« As we’re seeing now, there’s a big difference in willingness between the two sides, » Ryan said. “Ukrainians are absolutely dedicated to saving their country, they are fighting for their freedom. The Russians are somehow interested in fighting Ukraine, and somehow interested in fighting each other. »
And to what extent can Putin ever trust his new recruits, who were ready to storm Moscow under the command of Prigozhin?
« Russia just lost 25,000 troops, » said retired Lieutenant General Ben Hodges, a former general in US forces in Europe. said Times Radio on Sunday, referring to the Wagner mercenaries. « Each of them will be viewed with suspicion and considered unreliable. »
Putin’s humiliation is a boost for Kiev
With full-scale war in its 16th month and Putin’s forces deeply entrenched in southern and eastern Ukraine, Kiev has struggled to make any significant gains in its counter-offensive.
But Saturday’s extraordinary events gave Ukrainian forces a much-needed morale boost.
« For our soldiers, it was also very motivating, » Ukrainian MP Kira Rudik of the liberal Holos party said in an interview with Times Radio. “It’s a great proof that you can fight Russia and you can win [against] Russia and it’s very good that the world has seen it. »
Kiev forces have been striking Russian positions in southern and eastern Ukraine, looking for a way to cross the Kremlin line, as they did last year.
Prigozhin’s antics forced the Kremlin to tighten control of Russian territory rather than direct the full might of its military against Ukraine. This provides an opening for Kiev: if he can get the equipment, he says he needs to push through Russia’s positions.
Zelenskyy, in Saturday’s speech, renewed his appeal to the West to supply more weapons to Ukraine, to allow the country to take advantage of Putin’s moment of weakness. « Now is the time to supply all the necessary weapons, » Zelenskyy said, checking the names of US-made F-16 fighter jets and tactical missile systems.
« If the Ukrainians are able to exploit this, particularly in the east near Bakhmut, they just need a breakthrough at the end of the day, » said Ryan, the military strategist. “If they break through the Russian defenses and keep that penetration open, the Russians are in big trouble: they are very fragile. Ukrainians only have to do it once. And from then on the Russians will be chasing their tails.”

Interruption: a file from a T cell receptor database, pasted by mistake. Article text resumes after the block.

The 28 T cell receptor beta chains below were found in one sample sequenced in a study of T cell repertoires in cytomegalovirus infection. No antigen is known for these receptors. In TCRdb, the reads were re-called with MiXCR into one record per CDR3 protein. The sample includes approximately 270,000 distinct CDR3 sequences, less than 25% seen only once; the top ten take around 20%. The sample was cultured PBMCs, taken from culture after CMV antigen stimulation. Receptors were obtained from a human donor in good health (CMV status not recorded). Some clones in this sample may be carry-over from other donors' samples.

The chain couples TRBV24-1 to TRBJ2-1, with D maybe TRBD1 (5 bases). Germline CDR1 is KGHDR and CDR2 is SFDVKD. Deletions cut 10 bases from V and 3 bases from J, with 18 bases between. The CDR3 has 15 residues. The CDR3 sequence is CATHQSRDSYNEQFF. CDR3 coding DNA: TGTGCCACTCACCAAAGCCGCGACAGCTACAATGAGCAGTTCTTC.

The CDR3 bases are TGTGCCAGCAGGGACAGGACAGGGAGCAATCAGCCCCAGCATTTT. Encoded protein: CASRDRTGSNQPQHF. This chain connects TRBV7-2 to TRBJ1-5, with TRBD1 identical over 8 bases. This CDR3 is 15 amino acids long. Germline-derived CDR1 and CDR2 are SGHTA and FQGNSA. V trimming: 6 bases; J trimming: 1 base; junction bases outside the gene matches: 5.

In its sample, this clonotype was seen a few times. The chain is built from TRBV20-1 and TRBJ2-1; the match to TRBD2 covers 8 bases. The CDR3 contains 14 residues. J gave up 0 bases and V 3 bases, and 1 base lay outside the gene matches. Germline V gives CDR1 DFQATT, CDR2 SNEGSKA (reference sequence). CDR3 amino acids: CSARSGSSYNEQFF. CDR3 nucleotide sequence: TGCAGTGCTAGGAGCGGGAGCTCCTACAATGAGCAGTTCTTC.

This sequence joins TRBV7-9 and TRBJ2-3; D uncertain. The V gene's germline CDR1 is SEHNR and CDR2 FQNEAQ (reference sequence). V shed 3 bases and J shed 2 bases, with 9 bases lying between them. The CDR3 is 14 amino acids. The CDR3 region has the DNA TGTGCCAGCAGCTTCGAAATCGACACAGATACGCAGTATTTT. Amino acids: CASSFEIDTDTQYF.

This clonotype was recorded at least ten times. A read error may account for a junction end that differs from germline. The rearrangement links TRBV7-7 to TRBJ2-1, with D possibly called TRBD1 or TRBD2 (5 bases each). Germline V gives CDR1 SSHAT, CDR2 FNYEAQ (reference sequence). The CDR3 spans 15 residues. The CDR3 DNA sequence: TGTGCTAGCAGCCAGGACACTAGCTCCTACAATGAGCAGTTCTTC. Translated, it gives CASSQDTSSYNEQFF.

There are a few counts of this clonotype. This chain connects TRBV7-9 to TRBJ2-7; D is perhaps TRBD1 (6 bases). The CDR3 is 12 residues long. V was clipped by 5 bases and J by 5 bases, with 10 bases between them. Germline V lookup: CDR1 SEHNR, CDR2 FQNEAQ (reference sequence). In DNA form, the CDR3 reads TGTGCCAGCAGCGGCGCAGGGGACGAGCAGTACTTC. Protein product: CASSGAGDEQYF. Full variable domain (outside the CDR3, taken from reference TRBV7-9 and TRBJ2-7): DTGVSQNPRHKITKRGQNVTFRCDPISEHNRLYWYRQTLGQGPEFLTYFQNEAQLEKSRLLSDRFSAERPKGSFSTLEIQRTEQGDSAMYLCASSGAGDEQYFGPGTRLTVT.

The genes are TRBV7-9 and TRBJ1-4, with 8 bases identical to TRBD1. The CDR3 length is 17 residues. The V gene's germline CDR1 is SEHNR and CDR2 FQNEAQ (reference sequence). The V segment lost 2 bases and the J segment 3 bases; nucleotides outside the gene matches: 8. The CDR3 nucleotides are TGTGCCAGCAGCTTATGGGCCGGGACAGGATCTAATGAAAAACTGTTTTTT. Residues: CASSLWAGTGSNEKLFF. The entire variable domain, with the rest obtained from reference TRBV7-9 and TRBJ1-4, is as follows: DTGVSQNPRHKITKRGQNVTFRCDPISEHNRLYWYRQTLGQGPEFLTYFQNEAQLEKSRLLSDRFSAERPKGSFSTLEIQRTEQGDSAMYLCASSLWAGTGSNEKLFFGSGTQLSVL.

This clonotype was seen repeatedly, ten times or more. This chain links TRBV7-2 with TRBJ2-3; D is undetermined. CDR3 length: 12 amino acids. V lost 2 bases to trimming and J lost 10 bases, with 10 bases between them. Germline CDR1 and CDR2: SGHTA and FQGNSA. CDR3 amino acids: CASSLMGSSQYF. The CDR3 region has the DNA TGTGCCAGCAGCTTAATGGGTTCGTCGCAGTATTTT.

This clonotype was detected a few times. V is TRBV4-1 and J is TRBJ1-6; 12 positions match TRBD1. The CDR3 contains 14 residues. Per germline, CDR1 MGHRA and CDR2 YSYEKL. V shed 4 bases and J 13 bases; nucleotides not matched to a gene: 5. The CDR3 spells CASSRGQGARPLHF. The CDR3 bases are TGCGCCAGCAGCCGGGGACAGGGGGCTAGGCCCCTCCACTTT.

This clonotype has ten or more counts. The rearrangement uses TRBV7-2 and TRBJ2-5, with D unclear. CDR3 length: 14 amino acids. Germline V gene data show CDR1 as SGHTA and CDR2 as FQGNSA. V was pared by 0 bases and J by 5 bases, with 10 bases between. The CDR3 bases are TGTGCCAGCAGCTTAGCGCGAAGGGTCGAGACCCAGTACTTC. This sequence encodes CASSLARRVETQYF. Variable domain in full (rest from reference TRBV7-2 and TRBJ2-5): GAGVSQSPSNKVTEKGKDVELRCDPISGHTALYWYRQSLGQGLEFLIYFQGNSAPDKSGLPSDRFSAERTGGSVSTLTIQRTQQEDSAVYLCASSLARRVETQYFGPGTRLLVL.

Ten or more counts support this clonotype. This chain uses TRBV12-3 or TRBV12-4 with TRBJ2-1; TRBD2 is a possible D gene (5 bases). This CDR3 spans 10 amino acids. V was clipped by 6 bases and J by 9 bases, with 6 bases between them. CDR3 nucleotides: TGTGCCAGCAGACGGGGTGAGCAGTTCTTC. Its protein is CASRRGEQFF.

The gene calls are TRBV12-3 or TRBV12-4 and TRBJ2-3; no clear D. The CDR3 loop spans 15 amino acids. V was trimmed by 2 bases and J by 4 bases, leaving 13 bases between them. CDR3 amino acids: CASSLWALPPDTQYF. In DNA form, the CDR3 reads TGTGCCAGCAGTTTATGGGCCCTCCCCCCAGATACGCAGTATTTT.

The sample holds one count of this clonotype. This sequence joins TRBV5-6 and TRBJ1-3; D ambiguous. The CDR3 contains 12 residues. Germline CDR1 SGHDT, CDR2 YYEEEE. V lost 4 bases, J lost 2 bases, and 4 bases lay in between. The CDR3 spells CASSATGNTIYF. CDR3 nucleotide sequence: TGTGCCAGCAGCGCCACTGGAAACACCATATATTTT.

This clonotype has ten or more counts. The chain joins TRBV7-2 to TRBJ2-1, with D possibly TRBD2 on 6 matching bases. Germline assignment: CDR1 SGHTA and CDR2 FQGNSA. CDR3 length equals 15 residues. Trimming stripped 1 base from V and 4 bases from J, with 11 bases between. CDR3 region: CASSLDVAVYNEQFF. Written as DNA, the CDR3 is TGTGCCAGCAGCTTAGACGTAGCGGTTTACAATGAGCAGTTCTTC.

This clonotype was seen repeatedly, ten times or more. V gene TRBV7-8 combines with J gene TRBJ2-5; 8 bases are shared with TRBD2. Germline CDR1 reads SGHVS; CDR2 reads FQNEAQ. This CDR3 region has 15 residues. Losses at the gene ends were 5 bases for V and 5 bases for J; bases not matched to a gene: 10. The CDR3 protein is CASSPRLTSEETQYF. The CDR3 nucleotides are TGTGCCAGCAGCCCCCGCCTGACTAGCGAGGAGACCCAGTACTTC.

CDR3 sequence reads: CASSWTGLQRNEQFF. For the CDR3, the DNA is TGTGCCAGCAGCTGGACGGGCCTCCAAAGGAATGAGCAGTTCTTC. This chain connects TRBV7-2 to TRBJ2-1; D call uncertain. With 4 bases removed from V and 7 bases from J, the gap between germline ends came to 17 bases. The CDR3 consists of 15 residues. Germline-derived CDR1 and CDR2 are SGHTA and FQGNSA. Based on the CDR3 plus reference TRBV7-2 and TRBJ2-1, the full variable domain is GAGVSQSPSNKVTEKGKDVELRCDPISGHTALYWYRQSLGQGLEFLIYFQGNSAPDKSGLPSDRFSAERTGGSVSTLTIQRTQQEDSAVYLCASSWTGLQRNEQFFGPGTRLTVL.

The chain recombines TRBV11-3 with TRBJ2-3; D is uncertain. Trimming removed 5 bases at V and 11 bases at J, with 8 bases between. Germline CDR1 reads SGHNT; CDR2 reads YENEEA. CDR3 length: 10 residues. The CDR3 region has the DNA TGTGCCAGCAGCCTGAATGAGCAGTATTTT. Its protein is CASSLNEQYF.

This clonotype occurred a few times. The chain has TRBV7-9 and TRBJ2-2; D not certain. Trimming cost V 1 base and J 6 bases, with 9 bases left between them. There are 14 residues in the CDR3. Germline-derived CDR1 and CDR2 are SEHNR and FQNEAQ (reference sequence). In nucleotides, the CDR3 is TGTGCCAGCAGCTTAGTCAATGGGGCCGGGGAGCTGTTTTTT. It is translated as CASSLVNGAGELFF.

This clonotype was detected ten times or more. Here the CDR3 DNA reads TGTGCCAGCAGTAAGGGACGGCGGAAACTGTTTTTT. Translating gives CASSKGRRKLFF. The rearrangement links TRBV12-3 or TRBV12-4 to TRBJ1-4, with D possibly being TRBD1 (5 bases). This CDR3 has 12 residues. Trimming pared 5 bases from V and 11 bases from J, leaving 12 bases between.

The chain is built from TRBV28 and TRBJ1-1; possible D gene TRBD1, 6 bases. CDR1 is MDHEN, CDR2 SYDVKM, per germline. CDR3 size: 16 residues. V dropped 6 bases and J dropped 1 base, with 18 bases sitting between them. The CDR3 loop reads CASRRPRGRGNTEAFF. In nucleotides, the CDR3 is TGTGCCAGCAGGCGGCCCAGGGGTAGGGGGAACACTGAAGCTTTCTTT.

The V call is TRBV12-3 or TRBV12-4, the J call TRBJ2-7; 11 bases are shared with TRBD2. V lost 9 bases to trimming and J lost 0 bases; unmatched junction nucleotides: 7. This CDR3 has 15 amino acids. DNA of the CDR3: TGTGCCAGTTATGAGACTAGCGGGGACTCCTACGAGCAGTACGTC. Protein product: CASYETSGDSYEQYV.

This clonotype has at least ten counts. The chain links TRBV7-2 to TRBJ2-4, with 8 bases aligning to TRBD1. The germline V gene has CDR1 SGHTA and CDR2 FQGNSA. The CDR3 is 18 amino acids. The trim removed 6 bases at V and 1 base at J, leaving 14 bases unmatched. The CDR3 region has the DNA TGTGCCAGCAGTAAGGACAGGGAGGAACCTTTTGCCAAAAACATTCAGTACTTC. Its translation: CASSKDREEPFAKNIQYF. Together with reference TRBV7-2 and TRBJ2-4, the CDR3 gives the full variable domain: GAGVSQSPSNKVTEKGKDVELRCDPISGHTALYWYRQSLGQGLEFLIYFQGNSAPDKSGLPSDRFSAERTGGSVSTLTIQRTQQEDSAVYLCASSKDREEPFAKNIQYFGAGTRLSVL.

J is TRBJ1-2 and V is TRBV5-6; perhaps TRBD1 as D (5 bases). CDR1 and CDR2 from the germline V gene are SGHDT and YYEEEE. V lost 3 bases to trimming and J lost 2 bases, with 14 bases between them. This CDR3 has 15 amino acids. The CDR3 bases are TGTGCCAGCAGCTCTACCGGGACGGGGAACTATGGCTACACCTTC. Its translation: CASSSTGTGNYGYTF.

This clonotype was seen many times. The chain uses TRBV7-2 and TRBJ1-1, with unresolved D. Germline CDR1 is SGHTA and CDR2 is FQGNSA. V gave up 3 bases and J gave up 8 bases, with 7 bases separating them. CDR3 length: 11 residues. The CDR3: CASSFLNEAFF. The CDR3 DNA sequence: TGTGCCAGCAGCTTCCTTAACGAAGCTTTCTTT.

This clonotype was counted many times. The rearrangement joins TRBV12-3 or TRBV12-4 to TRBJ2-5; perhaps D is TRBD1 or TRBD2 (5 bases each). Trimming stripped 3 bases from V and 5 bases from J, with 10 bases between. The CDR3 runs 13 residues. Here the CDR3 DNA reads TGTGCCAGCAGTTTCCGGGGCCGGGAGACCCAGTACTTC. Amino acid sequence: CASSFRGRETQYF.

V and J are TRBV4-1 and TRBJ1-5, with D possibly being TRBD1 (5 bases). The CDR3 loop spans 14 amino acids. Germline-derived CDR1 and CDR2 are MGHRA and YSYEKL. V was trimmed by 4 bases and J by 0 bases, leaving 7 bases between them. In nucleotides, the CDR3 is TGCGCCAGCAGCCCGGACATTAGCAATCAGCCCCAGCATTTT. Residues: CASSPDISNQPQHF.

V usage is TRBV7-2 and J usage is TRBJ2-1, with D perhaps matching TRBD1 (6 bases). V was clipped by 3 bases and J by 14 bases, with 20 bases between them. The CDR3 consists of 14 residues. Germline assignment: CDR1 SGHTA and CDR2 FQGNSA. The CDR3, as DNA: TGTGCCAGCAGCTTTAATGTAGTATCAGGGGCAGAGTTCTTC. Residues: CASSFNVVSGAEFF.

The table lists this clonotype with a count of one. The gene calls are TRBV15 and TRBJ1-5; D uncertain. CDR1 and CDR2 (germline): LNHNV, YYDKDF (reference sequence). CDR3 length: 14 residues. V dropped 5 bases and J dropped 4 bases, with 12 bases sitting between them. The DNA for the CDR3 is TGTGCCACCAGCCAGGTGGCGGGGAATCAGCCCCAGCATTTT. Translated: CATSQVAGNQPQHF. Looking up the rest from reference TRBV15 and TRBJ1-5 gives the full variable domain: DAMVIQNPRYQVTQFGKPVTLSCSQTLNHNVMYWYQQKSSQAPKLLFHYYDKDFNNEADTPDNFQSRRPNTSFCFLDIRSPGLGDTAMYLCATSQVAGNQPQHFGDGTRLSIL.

Threatening signal for Putin
Prigozhin’s macho-man missives railing against Russia’s military leadership have tapped into the general feeling among his countrymen that the « special military operation » is not going as smoothly as it should, given what they see as Ukraine’s military inferiority.
While the warlord stopped short of directly blaming Putin for Russia’s poor battlefield performance, he insinuated in his flurry of Telegram posts late Friday and early Saturday that the Russian president was been at least manipulated by those in his circle.
Prigozhin’s implication: that Putin is out of touch, weak, easily duped – the polar opposite of the image the strongman leader has carefully cultivated in his decades at Russia’s helm.
And Prigozhin’s attacks seem to have found a receptive audience.
The scenes in Rostov, where crowds of Russians greeted the Wagner mercenaries with chanting and cheers, revealed the extent to which support is waning for members of Putin’s inner sanctum, especially his Defense Minister Sergei Shoigu and his war-in-command general. Ukraine, General Valery Gerasimov.
Perhaps even more revealing was that of Wagner superstar exit as his tanks and heavily armed forces withdrew from Rostov. The crowd cheered, booed, waved Wagner flags and shouted “Great job! Great job! » and « Wagner! Wagner! » -a few hours after Putin labeled Prigozhin and his followers as traitors.
« I think what the world has seen is that Putin is not omnipotent, » said Rudik, the Ukrainian lawmaker. Referring to the deal negotiated by Belarusian dictator Alexander Lukashenko under which Prigozhin would leave for Belarus in exchange for being spared prosecution by Russia, he said: « I think the situation was very, very similar to the Wizard of Oz, where Prigozhin was looking for the great and terrible Putin and it turned out that he was just a man who was really scared and had to have a leader of another country, the so-called president Lukashenko, talk to him to bring him to his senses.
« What happened [Saturday] it wasn’t the end,” Rudik added. “It was the beginning, to show that Putin doesn’t control the country and that he is not invincible, and that if you have enough strength you can try to fight him. And I think many nationalist movements in Russia were waiting for the opportunity. »